In an apparent shift in the nature of the movement, SLAM’s efforts going into October 2017 took a more aggressive stance in criticizing current members of the NYU Board of Trustees as part of their campaign. Along with the creation of an online pamphlet that criticized current members of the Board of Trustees reminiscent of the NYU Disorient guide, SLAM’s protest at the recent Alumni Weekend featured signs criticizing major members of the Board of Trustees. One of those criticized was Khaldoon Al Mubarak, CEO of Mubadala and major financer of NYU Abu Dhabi. The criticism echoed previous accusations of Al Mubarak’s culpability in the abuse of workers by subcontractors building NYUAD’s Saadiyat Island campus.
Most recently, NYU President Andrew Hamilton answered SLAM’s September letter in late November. Upon receiving his response, SLAM promptly responded in kind through a series of comments on the text piece published in Washington Square News. President Hamilton reaffirmed his disagreements with the idea of a student on the Board of Trustees. He primarily cited a conflict of interests on behalf of students as well as students’ apparent lack of knowledge about university financing— key in the years since NYU nearly became insolvent the 1970s. The recent efforts of SLAM were further reportedly criticized by NYU Spokesman John Beckman in a conversation with Washington Square News. Beckman stated that, “Ad hominem attacks on board members — people who support the university with their commitment, their time, and their generosity — do not in any way advance SLAM’s arguments.”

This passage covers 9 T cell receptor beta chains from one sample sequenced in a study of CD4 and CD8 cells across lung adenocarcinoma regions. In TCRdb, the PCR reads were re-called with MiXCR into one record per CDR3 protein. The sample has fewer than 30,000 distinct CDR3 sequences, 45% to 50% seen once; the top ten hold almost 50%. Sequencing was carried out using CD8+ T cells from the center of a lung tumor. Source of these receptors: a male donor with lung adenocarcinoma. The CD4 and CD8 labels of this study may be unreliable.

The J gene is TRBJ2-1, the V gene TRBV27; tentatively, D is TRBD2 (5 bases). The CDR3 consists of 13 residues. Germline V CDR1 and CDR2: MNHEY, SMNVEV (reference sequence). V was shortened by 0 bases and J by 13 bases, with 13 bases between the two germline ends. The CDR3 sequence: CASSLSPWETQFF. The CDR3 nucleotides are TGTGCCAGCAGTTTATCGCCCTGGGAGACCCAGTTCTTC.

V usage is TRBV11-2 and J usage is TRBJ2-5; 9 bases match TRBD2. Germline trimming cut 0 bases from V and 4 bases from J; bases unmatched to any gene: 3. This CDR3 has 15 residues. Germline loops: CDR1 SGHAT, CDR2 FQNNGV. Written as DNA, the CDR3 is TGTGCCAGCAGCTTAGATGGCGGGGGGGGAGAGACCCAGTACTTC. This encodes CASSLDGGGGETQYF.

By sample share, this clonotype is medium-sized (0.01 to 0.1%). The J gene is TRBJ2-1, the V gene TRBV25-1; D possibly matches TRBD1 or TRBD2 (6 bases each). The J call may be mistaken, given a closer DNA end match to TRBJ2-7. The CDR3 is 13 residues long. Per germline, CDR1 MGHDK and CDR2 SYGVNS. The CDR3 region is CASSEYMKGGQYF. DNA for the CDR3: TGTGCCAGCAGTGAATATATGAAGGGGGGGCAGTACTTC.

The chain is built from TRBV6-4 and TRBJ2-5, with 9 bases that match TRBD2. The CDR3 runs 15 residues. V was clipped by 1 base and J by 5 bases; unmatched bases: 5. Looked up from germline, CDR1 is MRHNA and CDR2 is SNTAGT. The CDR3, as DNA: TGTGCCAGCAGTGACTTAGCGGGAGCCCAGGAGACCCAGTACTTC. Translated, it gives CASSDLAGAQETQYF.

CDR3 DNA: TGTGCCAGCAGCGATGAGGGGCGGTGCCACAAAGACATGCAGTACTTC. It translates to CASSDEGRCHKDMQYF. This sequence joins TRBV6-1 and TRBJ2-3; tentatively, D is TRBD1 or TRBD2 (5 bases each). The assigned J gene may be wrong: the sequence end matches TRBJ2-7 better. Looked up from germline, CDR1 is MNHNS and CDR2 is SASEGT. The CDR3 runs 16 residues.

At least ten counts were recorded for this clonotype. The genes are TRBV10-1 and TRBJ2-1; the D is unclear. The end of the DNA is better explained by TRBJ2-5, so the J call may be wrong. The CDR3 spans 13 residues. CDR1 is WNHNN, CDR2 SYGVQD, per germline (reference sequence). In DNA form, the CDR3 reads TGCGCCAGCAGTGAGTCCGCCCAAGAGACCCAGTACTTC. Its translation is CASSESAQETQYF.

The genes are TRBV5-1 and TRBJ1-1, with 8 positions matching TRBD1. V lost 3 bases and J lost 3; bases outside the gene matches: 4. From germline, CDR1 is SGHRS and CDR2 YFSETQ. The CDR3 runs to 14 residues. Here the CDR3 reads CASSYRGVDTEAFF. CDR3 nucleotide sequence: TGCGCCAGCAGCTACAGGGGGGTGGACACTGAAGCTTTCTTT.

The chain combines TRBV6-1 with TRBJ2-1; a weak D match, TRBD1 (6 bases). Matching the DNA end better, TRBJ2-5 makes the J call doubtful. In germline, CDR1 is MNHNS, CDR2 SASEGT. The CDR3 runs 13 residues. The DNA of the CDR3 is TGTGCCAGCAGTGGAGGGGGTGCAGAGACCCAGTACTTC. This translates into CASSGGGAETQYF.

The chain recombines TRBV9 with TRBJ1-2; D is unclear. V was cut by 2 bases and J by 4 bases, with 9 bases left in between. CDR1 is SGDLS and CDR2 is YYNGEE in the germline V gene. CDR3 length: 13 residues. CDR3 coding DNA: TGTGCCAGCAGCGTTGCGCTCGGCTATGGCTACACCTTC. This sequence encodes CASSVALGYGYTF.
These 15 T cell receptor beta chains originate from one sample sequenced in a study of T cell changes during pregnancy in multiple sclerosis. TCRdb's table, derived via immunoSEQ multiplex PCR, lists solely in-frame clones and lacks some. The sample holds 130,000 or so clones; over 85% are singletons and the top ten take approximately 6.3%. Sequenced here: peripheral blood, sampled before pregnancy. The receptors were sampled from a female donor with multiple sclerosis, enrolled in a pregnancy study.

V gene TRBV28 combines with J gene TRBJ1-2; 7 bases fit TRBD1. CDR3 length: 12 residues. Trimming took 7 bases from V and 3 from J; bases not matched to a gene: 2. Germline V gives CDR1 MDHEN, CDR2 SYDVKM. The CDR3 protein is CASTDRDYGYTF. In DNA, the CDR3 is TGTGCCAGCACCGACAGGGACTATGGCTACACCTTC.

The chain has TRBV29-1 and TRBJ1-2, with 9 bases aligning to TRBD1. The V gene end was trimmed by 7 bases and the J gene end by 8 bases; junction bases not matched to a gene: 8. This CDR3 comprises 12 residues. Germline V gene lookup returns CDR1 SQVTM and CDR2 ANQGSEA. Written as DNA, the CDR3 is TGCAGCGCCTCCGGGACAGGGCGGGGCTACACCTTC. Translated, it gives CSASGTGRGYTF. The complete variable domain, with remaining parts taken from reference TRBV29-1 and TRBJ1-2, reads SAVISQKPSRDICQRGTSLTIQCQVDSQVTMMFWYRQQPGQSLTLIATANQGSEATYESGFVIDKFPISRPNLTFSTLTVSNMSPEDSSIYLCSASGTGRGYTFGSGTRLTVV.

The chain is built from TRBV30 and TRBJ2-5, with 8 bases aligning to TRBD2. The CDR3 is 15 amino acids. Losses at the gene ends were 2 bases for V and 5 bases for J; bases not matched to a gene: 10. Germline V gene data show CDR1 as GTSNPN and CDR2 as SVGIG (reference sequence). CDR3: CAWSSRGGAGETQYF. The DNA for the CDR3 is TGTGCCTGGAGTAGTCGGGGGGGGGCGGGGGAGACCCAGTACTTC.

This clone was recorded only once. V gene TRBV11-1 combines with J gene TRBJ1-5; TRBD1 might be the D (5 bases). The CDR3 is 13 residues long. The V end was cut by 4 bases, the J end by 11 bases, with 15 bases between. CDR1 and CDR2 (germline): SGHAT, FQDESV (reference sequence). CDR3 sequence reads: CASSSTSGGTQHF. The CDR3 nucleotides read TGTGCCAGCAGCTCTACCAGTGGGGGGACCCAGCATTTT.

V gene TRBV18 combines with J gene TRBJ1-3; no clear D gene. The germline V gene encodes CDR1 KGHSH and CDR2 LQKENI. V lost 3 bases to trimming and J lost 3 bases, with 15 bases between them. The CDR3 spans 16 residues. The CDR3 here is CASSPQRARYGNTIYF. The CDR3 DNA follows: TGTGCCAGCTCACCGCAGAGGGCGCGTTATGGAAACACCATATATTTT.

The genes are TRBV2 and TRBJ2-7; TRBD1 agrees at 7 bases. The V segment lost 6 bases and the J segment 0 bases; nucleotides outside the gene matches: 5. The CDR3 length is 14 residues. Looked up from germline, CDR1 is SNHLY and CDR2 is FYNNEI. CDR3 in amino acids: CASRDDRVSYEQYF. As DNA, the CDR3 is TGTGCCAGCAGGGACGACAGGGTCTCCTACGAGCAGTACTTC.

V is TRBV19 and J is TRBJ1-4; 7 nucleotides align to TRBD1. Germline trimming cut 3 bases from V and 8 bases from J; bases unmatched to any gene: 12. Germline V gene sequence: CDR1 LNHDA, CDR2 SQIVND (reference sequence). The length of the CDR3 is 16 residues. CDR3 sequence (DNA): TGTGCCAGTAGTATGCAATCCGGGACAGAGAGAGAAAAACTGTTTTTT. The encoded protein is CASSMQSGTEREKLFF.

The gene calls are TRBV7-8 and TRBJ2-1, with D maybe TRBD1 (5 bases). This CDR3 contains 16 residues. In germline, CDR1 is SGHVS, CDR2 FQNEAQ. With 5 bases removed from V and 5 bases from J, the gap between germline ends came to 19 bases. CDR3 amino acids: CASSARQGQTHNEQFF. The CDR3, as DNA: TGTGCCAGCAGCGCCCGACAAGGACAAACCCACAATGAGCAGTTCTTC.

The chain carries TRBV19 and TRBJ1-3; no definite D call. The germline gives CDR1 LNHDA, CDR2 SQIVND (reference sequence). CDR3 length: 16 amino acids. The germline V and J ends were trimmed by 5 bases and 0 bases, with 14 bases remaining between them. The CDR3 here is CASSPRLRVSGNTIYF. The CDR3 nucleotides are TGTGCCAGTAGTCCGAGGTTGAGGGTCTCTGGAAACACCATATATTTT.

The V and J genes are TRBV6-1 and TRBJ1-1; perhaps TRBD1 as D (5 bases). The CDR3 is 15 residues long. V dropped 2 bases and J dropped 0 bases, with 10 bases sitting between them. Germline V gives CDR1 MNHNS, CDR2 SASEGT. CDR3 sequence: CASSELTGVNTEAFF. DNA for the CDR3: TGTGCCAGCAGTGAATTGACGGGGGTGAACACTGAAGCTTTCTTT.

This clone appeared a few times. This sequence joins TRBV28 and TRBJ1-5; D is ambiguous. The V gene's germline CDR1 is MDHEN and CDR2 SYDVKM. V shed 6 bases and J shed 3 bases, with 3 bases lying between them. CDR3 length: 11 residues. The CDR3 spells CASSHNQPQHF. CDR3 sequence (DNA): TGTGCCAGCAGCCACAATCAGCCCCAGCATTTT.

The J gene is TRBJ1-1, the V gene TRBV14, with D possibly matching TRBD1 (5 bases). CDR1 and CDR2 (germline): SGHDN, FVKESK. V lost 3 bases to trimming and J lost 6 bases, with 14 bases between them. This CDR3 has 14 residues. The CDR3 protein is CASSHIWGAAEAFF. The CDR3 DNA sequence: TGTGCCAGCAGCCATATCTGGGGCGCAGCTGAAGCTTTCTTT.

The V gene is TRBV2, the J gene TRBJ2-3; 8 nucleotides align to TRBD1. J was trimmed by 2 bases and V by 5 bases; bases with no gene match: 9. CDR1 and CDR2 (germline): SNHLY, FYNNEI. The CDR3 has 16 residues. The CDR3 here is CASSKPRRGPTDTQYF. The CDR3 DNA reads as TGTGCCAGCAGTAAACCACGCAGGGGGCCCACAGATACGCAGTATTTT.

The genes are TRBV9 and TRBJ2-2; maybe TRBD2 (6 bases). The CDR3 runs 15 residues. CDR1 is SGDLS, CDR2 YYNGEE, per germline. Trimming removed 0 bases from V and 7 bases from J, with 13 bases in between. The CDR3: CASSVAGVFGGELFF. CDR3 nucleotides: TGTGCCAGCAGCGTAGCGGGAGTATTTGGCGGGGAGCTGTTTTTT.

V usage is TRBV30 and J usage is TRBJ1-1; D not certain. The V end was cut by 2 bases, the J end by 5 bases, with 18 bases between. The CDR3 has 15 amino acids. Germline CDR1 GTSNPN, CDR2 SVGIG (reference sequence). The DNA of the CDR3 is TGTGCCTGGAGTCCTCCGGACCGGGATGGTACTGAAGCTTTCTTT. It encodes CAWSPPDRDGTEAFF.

Washington Square News, on the other hand, recently endorsed the efforts of SLAM at NYU again, finding that not only were President Hamilton’s claims of a conflict of interest “absurd” given the commitments of other members, but also that other universities in the United States have similar student representatives. SLAM’s efforts have also been echoed across left-leaning student groups on NYU’s campus, including the architects of NYU’s Disorientation Guide.
For all the efforts of SLAM in New York, there has nevertheless been little sympathy or action by students in either Abu Dhabi or Shanghai.
“Some students know, many probably don't, but this affects us all equally nonetheless,” stated Kelly Murphy, NYU Abu Dhabi Student Government President, speaking in a personal capacity in a comment to The Gazelle.
“I appreciate the movement for student representation on the Board of Trustees,” she continued.
NYU Shanghai President James Bromley and Vice President Branden Taylor echoed Murphy’s beliefs on the importance of student representation on the Board as part of SLAM’s initiative.
“We think it's a step in the right direction — anything to improve transparency between the administration and students is warmly welcomed by us and we commend SLAM and the students involved ... We think our constituents for the most part are not aware of this effort and won't necessarily pay too much attention to the issue, since administrative decisions in NYC won't affect our students immediately, as those taken by the administration in Shanghai would,” said Bromley.
Asked for comment, SLAM had yet to respond to The Gazelle at the time of writing.
Thomas Klein is Editor-in-Chief. Email him at